Kamala Harris: Not a Role Model for Young Women

Kamala Harris: Not a Role Model for Young Women

Sen. Kamala Harris (D-CA) was one of the early entrants in the Democrat primary sweepstakes. She was hailed by the mainstream media as the penultimate Democrat candidate because she ticked off all of the supposed credentials for a front runner: female, person of color, pro-abortion on demand, and a public employee all of her working life. She topped that off by being declared the single most liberal/progressive member of the United States Senate. And as result she has been celebrated as a role model for young women – particularly young women of color.

Well, not so fast. I am reluctant to comment on the qualities attendant to being a role model for women – you know, me being a man and all. It would be far better if a female commented – particularly an accomplished female. I chose my sister because I know the struggles she went through as a single mother raising children in the aftermath of a divorce, entering law school, starting a practice, becoming an expert litigator in her field and finally retiring as a successful and financially secure woman. And while her children were all sons, she now has granddaughters, nieces, and grandnieces galore – all of whom she dotes on with a grand touch. She epitomized the oft-repeated sobriquet that women needed to be twice as smart and work twice as hard and still only get half the credit. Other lawyers often learned too late that lesson when dealing with her.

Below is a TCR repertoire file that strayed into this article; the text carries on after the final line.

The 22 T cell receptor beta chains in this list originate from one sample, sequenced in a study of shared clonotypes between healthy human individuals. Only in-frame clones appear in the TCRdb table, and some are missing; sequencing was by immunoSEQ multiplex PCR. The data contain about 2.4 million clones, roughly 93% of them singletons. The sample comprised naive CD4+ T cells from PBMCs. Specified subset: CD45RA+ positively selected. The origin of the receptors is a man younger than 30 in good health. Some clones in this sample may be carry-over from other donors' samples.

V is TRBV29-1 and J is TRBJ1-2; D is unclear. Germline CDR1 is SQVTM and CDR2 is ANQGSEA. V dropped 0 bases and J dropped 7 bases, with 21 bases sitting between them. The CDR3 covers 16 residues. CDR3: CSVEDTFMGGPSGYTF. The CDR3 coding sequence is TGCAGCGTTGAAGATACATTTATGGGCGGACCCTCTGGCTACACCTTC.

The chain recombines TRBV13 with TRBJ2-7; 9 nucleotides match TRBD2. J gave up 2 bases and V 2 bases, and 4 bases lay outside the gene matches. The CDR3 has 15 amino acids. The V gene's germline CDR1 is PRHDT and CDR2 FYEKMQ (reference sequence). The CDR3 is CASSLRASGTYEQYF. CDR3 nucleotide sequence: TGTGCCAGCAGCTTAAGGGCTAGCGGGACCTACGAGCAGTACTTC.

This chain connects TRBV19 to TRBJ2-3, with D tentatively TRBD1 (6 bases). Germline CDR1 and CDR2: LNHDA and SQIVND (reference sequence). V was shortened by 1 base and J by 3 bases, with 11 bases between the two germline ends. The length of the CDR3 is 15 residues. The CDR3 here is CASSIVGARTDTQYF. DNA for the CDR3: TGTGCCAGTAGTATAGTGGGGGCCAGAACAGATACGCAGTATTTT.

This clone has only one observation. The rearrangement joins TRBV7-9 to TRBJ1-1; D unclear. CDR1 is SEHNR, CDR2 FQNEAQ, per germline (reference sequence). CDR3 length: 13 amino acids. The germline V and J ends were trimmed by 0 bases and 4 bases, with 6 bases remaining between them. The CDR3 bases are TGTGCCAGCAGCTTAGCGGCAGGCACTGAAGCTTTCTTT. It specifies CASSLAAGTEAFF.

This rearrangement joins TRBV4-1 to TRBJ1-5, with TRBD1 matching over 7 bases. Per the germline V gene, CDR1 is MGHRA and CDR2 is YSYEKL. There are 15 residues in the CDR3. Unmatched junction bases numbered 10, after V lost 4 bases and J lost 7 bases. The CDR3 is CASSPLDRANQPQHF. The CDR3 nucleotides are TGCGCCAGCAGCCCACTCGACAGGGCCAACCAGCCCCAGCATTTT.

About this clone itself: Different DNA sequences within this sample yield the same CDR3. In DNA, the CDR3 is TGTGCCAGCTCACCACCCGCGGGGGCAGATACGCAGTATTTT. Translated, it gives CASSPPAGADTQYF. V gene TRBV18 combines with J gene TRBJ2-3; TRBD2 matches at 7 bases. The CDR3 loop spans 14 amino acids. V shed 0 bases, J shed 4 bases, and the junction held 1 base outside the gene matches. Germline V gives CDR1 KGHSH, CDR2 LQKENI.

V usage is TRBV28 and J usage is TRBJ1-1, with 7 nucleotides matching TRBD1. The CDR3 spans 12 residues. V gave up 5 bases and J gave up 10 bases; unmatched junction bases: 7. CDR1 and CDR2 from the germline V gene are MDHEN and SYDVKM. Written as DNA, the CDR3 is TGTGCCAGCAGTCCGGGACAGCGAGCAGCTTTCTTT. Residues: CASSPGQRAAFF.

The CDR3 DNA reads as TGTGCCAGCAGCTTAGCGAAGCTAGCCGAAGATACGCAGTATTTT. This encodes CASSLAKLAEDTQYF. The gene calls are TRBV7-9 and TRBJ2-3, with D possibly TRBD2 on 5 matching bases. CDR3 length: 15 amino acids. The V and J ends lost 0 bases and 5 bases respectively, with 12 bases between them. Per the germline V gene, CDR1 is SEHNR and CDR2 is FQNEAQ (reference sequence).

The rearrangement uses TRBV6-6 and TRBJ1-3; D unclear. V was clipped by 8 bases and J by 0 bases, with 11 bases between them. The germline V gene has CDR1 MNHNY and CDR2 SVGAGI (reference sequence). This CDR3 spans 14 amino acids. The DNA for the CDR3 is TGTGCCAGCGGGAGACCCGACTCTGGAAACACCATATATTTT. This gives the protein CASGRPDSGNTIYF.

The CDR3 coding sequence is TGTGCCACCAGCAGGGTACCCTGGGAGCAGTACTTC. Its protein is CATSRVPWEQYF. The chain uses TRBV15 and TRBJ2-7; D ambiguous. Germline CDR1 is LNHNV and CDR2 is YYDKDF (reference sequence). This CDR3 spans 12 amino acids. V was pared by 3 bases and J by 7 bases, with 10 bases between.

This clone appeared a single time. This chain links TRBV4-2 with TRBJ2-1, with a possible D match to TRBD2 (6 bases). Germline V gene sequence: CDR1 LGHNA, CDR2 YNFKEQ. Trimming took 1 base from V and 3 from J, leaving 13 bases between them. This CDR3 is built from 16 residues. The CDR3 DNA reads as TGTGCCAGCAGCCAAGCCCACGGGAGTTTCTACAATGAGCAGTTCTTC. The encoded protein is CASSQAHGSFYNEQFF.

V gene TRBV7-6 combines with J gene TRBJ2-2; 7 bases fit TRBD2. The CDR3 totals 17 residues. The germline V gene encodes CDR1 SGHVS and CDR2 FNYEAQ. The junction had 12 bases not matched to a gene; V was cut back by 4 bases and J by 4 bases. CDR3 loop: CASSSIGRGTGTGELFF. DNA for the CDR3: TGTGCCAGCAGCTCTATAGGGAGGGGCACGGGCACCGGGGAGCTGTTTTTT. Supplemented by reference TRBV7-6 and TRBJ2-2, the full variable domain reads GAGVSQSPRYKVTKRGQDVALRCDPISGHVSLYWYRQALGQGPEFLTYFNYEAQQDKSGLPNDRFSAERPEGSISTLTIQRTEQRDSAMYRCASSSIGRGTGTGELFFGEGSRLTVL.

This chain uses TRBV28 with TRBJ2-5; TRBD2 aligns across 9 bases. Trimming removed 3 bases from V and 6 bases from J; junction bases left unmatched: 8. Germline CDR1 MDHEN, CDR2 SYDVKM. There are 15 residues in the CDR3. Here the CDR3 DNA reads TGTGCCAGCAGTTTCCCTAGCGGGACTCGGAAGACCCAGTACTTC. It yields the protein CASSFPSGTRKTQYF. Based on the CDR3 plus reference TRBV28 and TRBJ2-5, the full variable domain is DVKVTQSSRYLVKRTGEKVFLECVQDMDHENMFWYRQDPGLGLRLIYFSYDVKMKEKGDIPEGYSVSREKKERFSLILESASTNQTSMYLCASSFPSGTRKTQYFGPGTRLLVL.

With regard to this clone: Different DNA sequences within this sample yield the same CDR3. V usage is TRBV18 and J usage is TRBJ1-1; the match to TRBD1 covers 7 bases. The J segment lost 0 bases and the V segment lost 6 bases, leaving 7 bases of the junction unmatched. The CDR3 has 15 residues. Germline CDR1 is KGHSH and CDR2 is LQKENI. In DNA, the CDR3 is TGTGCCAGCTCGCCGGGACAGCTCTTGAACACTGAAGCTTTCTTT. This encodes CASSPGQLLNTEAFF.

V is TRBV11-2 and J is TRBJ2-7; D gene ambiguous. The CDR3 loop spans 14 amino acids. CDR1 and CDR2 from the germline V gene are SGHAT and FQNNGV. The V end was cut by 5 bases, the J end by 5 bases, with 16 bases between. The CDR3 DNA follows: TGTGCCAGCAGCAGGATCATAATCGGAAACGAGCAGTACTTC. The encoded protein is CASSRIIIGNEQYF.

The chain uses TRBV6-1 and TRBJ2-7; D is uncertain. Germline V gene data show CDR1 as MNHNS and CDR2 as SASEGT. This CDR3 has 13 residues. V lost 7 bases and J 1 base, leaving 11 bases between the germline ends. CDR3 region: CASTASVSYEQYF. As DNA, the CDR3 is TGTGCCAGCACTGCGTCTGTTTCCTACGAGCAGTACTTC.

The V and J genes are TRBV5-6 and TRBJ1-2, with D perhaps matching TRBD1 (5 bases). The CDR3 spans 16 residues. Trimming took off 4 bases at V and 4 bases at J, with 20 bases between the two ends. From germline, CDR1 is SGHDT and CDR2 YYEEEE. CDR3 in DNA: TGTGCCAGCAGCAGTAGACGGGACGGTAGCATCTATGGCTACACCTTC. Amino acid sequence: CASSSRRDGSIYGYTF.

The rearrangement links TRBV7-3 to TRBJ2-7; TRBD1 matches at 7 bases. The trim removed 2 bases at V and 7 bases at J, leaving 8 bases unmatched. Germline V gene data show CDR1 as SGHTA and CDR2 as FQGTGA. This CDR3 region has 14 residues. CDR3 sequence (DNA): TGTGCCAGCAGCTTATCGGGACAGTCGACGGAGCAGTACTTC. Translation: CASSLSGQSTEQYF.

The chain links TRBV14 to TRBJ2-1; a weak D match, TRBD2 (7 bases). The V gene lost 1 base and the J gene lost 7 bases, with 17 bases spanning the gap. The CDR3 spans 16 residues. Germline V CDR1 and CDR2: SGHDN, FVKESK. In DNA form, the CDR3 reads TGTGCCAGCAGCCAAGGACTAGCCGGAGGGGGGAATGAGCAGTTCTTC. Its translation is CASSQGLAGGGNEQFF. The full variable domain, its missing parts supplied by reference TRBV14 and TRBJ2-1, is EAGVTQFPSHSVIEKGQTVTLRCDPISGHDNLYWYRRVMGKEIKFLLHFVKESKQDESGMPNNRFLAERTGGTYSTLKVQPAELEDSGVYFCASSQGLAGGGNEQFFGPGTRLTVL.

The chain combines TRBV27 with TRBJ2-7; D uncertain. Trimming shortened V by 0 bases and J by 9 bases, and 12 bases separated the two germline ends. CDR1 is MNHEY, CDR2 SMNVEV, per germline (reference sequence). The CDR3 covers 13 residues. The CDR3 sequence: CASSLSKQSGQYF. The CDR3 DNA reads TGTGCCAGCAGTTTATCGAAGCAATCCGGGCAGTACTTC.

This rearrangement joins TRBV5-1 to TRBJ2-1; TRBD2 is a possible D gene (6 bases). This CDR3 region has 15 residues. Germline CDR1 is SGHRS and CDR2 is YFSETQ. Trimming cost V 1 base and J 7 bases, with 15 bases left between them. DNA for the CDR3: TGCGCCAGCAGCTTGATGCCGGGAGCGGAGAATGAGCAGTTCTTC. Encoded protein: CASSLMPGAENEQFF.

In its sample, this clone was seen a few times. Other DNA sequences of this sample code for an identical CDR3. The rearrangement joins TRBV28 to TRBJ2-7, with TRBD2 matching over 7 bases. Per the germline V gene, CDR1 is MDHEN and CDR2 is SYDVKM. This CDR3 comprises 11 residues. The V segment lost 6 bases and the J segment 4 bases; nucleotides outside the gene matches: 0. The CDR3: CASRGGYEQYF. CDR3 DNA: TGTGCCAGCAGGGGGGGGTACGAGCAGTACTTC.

So meet my sister, Elizabeth Huss. Her charge has been to evaluate Ms. Harris as a role model for young women.

Elizabeth Huss

“This morning, little girls woke up across this nation — especially Black and Brown girls who so often may feel overlooked and undervalued in our society — potentially seeing themselves in a new way: As the stuff of Presidents and Vice Presidents.”

Joe Biden, August 12. 2020, after announcing Sen. Kamala Harris is his choice of running mate.